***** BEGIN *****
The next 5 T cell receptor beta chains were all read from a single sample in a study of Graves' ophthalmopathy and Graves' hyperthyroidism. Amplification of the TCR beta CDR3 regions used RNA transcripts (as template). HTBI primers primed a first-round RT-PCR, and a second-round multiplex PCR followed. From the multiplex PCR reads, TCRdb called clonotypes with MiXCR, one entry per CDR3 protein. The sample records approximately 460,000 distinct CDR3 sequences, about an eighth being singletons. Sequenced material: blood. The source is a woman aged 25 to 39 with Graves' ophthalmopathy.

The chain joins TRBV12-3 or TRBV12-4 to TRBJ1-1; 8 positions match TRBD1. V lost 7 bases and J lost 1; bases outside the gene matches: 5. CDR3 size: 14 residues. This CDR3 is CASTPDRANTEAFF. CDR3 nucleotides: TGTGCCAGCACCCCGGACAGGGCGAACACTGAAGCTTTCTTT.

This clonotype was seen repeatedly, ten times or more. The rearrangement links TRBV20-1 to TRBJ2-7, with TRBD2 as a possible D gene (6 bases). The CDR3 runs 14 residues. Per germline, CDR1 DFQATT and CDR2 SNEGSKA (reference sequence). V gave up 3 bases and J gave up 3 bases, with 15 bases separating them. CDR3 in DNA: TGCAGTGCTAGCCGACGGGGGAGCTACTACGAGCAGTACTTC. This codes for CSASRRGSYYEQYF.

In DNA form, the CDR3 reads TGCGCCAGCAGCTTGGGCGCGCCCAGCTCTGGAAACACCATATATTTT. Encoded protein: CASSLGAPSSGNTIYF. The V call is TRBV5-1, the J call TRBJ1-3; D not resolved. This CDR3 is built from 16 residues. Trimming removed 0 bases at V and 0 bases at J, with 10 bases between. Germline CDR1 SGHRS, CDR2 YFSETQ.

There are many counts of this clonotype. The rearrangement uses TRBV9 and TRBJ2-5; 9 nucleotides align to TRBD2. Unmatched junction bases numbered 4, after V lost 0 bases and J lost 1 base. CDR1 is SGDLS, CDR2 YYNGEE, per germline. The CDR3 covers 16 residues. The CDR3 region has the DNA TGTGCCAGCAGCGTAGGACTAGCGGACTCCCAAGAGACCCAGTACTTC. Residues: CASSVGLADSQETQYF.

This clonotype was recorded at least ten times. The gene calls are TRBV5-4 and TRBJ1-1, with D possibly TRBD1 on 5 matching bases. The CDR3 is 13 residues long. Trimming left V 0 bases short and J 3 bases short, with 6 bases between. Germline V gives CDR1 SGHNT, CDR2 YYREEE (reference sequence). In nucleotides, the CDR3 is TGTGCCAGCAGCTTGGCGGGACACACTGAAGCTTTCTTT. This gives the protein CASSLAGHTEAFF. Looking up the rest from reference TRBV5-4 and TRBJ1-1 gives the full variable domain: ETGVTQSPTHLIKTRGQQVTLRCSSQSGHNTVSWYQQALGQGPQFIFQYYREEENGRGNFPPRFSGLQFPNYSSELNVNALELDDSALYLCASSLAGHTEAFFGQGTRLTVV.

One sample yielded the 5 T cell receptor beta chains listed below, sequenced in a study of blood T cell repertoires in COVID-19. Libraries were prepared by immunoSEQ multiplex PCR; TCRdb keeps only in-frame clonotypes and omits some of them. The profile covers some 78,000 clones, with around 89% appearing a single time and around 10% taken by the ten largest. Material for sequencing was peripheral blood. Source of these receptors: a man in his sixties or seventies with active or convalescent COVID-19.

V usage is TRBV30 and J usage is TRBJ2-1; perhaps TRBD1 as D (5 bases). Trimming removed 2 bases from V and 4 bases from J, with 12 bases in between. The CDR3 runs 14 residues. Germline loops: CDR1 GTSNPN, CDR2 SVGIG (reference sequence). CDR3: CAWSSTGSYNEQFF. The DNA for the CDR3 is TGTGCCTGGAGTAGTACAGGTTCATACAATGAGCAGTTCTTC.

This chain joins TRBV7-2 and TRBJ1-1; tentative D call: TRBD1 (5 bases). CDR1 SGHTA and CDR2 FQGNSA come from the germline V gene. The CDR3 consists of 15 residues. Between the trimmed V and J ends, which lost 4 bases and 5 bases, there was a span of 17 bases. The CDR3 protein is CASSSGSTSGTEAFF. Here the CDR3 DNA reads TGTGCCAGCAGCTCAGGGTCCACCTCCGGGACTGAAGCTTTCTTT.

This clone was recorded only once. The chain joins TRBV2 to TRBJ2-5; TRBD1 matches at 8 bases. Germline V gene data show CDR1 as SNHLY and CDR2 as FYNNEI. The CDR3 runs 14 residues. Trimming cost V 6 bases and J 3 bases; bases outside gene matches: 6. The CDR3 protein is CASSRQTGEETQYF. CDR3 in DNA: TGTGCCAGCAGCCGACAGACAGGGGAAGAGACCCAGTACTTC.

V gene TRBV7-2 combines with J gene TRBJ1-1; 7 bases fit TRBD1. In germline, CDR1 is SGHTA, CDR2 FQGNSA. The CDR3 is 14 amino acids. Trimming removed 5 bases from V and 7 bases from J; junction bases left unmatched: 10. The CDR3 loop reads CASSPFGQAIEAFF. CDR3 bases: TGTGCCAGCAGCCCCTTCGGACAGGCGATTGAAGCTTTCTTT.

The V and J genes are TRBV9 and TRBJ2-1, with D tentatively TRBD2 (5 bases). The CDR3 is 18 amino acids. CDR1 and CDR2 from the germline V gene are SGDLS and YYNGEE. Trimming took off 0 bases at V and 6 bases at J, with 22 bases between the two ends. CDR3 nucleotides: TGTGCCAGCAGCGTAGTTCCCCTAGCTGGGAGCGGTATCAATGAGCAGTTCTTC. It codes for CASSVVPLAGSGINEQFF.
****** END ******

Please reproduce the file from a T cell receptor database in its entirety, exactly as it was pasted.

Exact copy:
The next 5 T cell receptor beta chains were all read from a single sample in a study of Graves' ophthalmopathy and Graves' hyperthyroidism. Amplification of the TCR beta CDR3 regions used RNA transcripts (as template). HTBI primers primed a first-round RT-PCR, and a second-round multiplex PCR followed. From the multiplex PCR reads, TCRdb called clonotypes with MiXCR, one entry per CDR3 protein. The sample records approximately 460,000 distinct CDR3 sequences, about an eighth being singletons. Sequenced material: blood. The source is a woman aged 25 to 39 with Graves' ophthalmopathy.

The chain joins TRBV12-3 or TRBV12-4 to TRBJ1-1; 8 positions match TRBD1. V lost 7 bases and J lost 1; bases outside the gene matches: 5. CDR3 size: 14 residues. This CDR3 is CASTPDRANTEAFF. CDR3 nucleotides: TGTGCCAGCACCCCGGACAGGGCGAACACTGAAGCTTTCTTT.

This clonotype was seen repeatedly, ten times or more. The rearrangement links TRBV20-1 to TRBJ2-7, with TRBD2 as a possible D gene (6 bases). The CDR3 runs 14 residues. Per germline, CDR1 DFQATT and CDR2 SNEGSKA (reference sequence). V gave up 3 bases and J gave up 3 bases, with 15 bases separating them. CDR3 in DNA: TGCAGTGCTAGCCGACGGGGGAGCTACTACGAGCAGTACTTC. This codes for CSASRRGSYYEQYF.

In DNA form, the CDR3 reads TGCGCCAGCAGCTTGGGCGCGCCCAGCTCTGGAAACACCATATATTTT. Encoded protein: CASSLGAPSSGNTIYF. The V call is TRBV5-1, the J call TRBJ1-3; D not resolved. This CDR3 is built from 16 residues. Trimming removed 0 bases at V and 0 bases at J, with 10 bases between. Germline CDR1 SGHRS, CDR2 YFSETQ.

There are many counts of this clonotype. The rearrangement uses TRBV9 and TRBJ2-5; 9 nucleotides align to TRBD2. Unmatched junction bases numbered 4, after V lost 0 bases and J lost 1 base. CDR1 is SGDLS, CDR2 YYNGEE, per germline. The CDR3 covers 16 residues. The CDR3 region has the DNA TGTGCCAGCAGCGTAGGACTAGCGGACTCCCAAGAGACCCAGTACTTC. Residues: CASSVGLADSQETQYF.

This clonotype was recorded at least ten times. The gene calls are TRBV5-4 and TRBJ1-1, with D possibly TRBD1 on 5 matching bases. The CDR3 is 13 residues long. Trimming left V 0 bases short and J 3 bases short, with 6 bases between. Germline V gives CDR1 SGHNT, CDR2 YYREEE (reference sequence). In nucleotides, the CDR3 is TGTGCCAGCAGCTTGGCGGGACACACTGAAGCTTTCTTT. This gives the protein CASSLAGHTEAFF. Looking up the rest from reference TRBV5-4 and TRBJ1-1 gives the full variable domain: ETGVTQSPTHLIKTRGQQVTLRCSSQSGHNTVSWYQQALGQGPQFIFQYYREEENGRGNFPPRFSGLQFPNYSSELNVNALELDDSALYLCASSLAGHTEAFFGQGTRLTVV.

One sample yielded the 5 T cell receptor beta chains listed below, sequenced in a study of blood T cell repertoires in COVID-19. Libraries were prepared by immunoSEQ multiplex PCR; TCRdb keeps only in-frame clonotypes and omits some of them. The profile covers some 78,000 clones, with around 89% appearing a single time and around 10% taken by the ten largest. Material for sequencing was peripheral blood. Source of these receptors: a man in his sixties or seventies with active or convalescent COVID-19.

V usage is TRBV30 and J usage is TRBJ2-1; perhaps TRBD1 as D (5 bases). Trimming removed 2 bases from V and 4 bases from J, with 12 bases in between. The CDR3 runs 14 residues. Germline loops: CDR1 GTSNPN, CDR2 SVGIG (reference sequence). CDR3: CAWSSTGSYNEQFF. The DNA for the CDR3 is TGTGCCTGGAGTAGTACAGGTTCATACAATGAGCAGTTCTTC.

This chain joins TRBV7-2 and TRBJ1-1; tentative D call: TRBD1 (5 bases). CDR1 SGHTA and CDR2 FQGNSA come from the germline V gene. The CDR3 consists of 15 residues. Between the trimmed V and J ends, which lost 4 bases and 5 bases, there was a span of 17 bases. The CDR3 protein is CASSSGSTSGTEAFF. Here the CDR3 DNA reads TGTGCCAGCAGCTCAGGGTCCACCTCCGGGACTGAAGCTTTCTTT.

This clone was recorded only once. The chain joins TRBV2 to TRBJ2-5; TRBD1 matches at 8 bases. Germline V gene data show CDR1 as SNHLY and CDR2 as FYNNEI. The CDR3 runs 14 residues. Trimming cost V 6 bases and J 3 bases; bases outside gene matches: 6. The CDR3 protein is CASSRQTGEETQYF. CDR3 in DNA: TGTGCCAGCAGCCGACAGACAGGGGAAGAGACCCAGTACTTC.

V gene TRBV7-2 combines with J gene TRBJ1-1; 7 bases fit TRBD1. In germline, CDR1 is SGHTA, CDR2 FQGNSA. The CDR3 is 14 amino acids. Trimming removed 5 bases from V and 7 bases from J; junction bases left unmatched: 10. The CDR3 loop reads CASSPFGQAIEAFF. CDR3 bases: TGTGCCAGCAGCCCCTTCGGACAGGCGATTGAAGCTTTCTTT.

The V and J genes are TRBV9 and TRBJ2-1, with D tentatively TRBD2 (5 bases). The CDR3 is 18 amino acids. CDR1 and CDR2 from the germline V gene are SGDLS and YYNGEE. Trimming took off 0 bases at V and 6 bases at J, with 22 bases between the two ends. CDR3 nucleotides: TGTGCCAGCAGCGTAGTTCCCCTAGCTGGGAGCGGTATCAATGAGCAGTTCTTC. It codes for CASSVVPLAGSGINEQFF.